Fuji SushiFuji Sushi
520 S Main St


Their sign reads “Taste of Japan – Fuji Sushi” in Japanese.  The “fuji” in kanji (Japanese character) 藤means Japanese wisteria (a flowering plant in the pea family that can live over 50 years) and not the “fuji” 富士that is usually referred to Mount Fuji. They offer great value bento specials on their lunch and dinner menus and focus on quality, fresh sushi and sashimi.




MikadoMikado Teppanyaki
1306 S King St


Showcasing Japanese cuisine through the art of teppanyaki (grilling on an iron plate), Mikado Teppanyaki Steak, Seafood, & Sushi Bar has been providing an eye-catching and mouth-watering experience since 2004. Also, as far back as 1891, Dearborn Street used to go by the name of Mikado Street to mean a Japanese word, “emperor.”   The changes to the street names were due in part of a city-wide plan to standardize street names in a booming urban area.



J Sushi
J Sushi
674 S Weller St


Serving bento box, curry, udon, rice bowls and sushi for lunch and more selections for dinner, come enjoy the impressive fish décor on the wall while you dine.



Fort St. George   and   Maekawa BarMaekawa
601 S King St, #202   &    #206

Ft St. George

Tucked away on the upper level of a mini-mall is Fort St. George and Maekawa Bar. Run by the same owner, both places provide Seattle with a two different style of Japanese dining.  Fort St. George is a western-style Japanese pub serving yoshoku (western influenced Japanese fusion food) and Maekawa is a Japanese small-plate tapas style izakaya offering washoku (Japanese style food).




515 S Main St


Tsukushinbo, meaning a shoot of a field horsetail plant, has been in the ID since the early 1990s.  This tiny family-owned and run Japanese restaurant could be called a sushi speakeasy – complete with no signage, no exterior address number, and no website. But that doesn’t deter its popularity. With only ten tables and an eight-seat sushi bar, many recommend making a reservation if you don’t want to have to stand in the line.  Either way, it’s worth the wait!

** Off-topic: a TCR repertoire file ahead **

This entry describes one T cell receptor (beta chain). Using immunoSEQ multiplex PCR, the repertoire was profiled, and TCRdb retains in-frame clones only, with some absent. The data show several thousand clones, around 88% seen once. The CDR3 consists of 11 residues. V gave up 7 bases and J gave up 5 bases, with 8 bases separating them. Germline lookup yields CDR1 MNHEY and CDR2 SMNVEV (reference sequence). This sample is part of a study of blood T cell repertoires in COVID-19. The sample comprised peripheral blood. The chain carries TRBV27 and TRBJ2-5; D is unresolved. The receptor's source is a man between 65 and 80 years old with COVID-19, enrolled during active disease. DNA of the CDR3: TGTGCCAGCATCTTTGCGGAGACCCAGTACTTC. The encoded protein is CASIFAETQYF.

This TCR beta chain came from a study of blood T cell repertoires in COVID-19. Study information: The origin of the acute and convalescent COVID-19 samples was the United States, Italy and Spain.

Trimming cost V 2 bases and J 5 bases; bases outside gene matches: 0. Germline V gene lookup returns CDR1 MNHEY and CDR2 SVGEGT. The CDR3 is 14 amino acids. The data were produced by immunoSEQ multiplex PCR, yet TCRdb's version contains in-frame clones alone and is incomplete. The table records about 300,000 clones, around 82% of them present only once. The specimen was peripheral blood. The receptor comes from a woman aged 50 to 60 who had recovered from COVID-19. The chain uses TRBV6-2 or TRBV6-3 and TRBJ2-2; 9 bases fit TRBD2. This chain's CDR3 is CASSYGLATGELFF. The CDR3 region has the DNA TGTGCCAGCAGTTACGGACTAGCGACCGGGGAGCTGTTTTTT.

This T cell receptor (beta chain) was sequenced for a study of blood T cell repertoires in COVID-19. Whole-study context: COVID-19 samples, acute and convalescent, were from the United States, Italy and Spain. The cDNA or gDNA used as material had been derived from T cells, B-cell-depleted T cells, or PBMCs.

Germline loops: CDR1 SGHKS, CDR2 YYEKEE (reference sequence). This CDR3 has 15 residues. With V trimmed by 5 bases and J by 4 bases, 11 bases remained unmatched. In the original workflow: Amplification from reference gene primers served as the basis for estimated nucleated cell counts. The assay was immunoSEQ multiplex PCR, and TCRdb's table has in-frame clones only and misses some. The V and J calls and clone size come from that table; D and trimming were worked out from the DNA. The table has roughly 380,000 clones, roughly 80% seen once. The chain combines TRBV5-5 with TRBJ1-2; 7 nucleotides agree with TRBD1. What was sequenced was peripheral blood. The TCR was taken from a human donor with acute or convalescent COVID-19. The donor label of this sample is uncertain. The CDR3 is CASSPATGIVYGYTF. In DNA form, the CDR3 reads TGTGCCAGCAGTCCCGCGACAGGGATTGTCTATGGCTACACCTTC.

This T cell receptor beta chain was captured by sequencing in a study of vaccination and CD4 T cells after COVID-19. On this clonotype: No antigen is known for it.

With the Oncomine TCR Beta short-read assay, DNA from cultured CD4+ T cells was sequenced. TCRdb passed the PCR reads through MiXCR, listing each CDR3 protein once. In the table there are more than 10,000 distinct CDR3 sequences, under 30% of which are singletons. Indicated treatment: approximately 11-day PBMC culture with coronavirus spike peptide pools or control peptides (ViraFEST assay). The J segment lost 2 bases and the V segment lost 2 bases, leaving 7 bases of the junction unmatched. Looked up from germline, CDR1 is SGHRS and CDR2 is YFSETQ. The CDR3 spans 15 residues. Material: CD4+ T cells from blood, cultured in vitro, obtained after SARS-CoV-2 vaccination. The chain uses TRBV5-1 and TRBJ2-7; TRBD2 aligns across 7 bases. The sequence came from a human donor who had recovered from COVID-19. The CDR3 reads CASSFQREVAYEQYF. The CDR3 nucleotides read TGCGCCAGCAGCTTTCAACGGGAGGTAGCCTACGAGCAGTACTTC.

Samurai NoodleSamurai Noodle
606 5th Ave S


Focusing all their energy on the rich broth, chewy noodles, and succulent pork that make up Japan’s most popular food, this tiny shop on the west side of the Uwajimaya Village has serving up Japanese-style ramen since 2006.



Shabu ChicShabu Chic
1032 S Jackson St, Suite 202B


Tucked away in the back of the Viet Wah building, Shabu Chic introduces a new type of traditional Japanese meal into the neighborhood that is healthy, fun, and unique.  The term “shabu” comes from “shabu shabu,” referring to the sound made when swaying the thinly slices of meat back and forth in the hot pot.  Served with sauce to dip in after the meat and other ingredient of choice are cooked, enjoy the Japanese-style hot pot, especially on a cold rainy Seattle day!




A Hidden Gem in the Basement

Of the hundreds of sentos (Japanese communal bathhouses) across the country, the Seattle Japantown "Nihonmachi Nites" August 13, 2011.Panama Hotel’s basement bathhouse, the Hashidate-Yu, is the only remaining intact bathhouse in the United States today. Before WWII there were at least four sentos in Seattle including the Hashidate-Yu – the others were the Shimoji, the Hinode, and the Naruto.


Built in 1910 by the first Japanese American architect in Seattle, Sabro Ozasa, the five-story Panama Hotel provided a home away from home for Japanese immigrants, Alaskan fishermen, and international travelers. The lower storefronts were occupied by businesses such as a laundry mat, dentist, tailor, pool hall, bookstore, florist, and sushi shop. When the Japanese and Japanese Americans were forced to leave Seattle during the War, the basement of the hotel also was a place where many families stored their belongings.